Tabloid Myths

From time to time, the Media (and sometimes not just the tabloids) get it so wrong that we feel compelled to contact them and attempt to put it right. This is not always a rewarding or successful exercise and so we propose to use this space to correct some regular misconceptions or misrepresentations in every day press coverage or sitcoms.

The Common Law Wife

The first and most obvious is “the common law wife”. There is no such thing: not after two years (which seems to be a frequent misunderstanding); not at all. Under current law in England and Wales, if you are not married and you do not have some form of living together contract, your only rights and responsibilities towards each other fall under property law, if you own a home together, or claims on behalf of any children. This is the same if you have lived together for six months or 60 years and it can be heart breaking to have to have to give that advice to a mother who is not married to the father and whose name is not on the title deeds of the home they share. We will continue to campaign for the public to be better informed about the legal situation if they cohabit and are not married; and for heterosexual couples to be able to enter into civil partnerships.

It’s always 50:50

Our job would not be very interesting if this was true: we like to think that we are skilled to do more than add up the assets, deduct the liabilities and divided it by two. We sometimes summarise the recent case law to say that the starting point is equal division. In fact the starting point is always section 25 of the Matrimonial Causes Act 1973 which requires judges (and therefore us) to consider all the available assets and other resources, before considering how they should be apportioned between the separating couple in order to meet their respective needs and, most importantly, the needs of any children. The court must also take into account the standard of living enjoyed by the parties during the marriage, the ages of each party, any contributions either has made to the marriage and any financial changes that can reasonably be foreseen.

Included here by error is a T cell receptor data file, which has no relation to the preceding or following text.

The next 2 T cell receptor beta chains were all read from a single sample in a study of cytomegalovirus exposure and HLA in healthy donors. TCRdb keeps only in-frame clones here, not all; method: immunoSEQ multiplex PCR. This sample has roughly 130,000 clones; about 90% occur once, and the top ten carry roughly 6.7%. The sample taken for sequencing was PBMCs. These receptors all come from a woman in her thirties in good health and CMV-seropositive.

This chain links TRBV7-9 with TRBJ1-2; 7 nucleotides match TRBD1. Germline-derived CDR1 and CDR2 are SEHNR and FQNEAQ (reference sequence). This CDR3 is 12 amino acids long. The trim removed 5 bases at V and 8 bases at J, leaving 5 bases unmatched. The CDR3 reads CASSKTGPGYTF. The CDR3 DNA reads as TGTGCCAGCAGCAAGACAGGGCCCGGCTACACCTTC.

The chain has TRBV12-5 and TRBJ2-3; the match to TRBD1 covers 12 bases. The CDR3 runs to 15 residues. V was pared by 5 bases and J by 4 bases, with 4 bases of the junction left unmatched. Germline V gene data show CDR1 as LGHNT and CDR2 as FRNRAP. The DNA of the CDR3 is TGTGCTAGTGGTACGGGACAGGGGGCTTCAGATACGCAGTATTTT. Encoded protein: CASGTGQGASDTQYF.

Having taken all of these issues into account, the judges arrive at a percentage split of the assets and must then apply the benchmark of equality. In other words if the section 25 exercise has led a judge to apportion the assets, for example two-thirds to the wife and one-third to the husband they must then explain why it is not an equal division.

So the short answer is, it is not always 50:50 but, if it isn’t, the departure from equality must be explained. An easy example would be the 20 year old beauty marrying the ageing rocker who has already made his fortune. If they divorce two years later she will not receive 50% of the wealth he built up prior to the marriage and, in our experience, there can often be reasons to depart from equality in order to meet the needs of both parties and to achieve fairness between them, taking into account all of the facts of their case.

The children always stay with their mother

Children cases are always difficult and we do not envy the judges who have to make Solomon like decisions and shape the future of the children whose parents cannot agree the arrangements for them. We used to be able to predict, with some certainty, that, save in exceptional cases, the children would remain with their mother. But then society used to be clearer-cut: the fathers went out to work and the mothers looked after the children. Families are not as traditional as they were and roles are not as delineated.

When Bob Geldof campaigned on this issue and argued that children should divide their time equally between their parents’ homes, many dismissed his ideas as popstar fantasy, perhaps achievable for millionaires with nannies and chauffeurs but not realistic for the average working family. He is an effective campaigner and his vision for modern families came close to being enshrined in law. The Government considered making the starting point for the arrangements for children, that they divide their time equally between their parents’ two homes but in the end shied away from the concept of equal division.

On balance we agree: the principle of looking at each case without prior assumption or political agenda must be right but it does mean that each judge can exercise his or her discretion based, inevitably, on their personal experience and perhaps even prejudice.

The judges must follow a welfare checklist laid down in law and must make the decision that they consider to be in the best interests of the children. This law must be sacred but it can sometimes leave, particularly a father, feeling that judges are still more inclined to give the majority of children’s time to the mother. As society continues to evolve and children spend increasing amounts of time with their father; so should the law reflect these changes.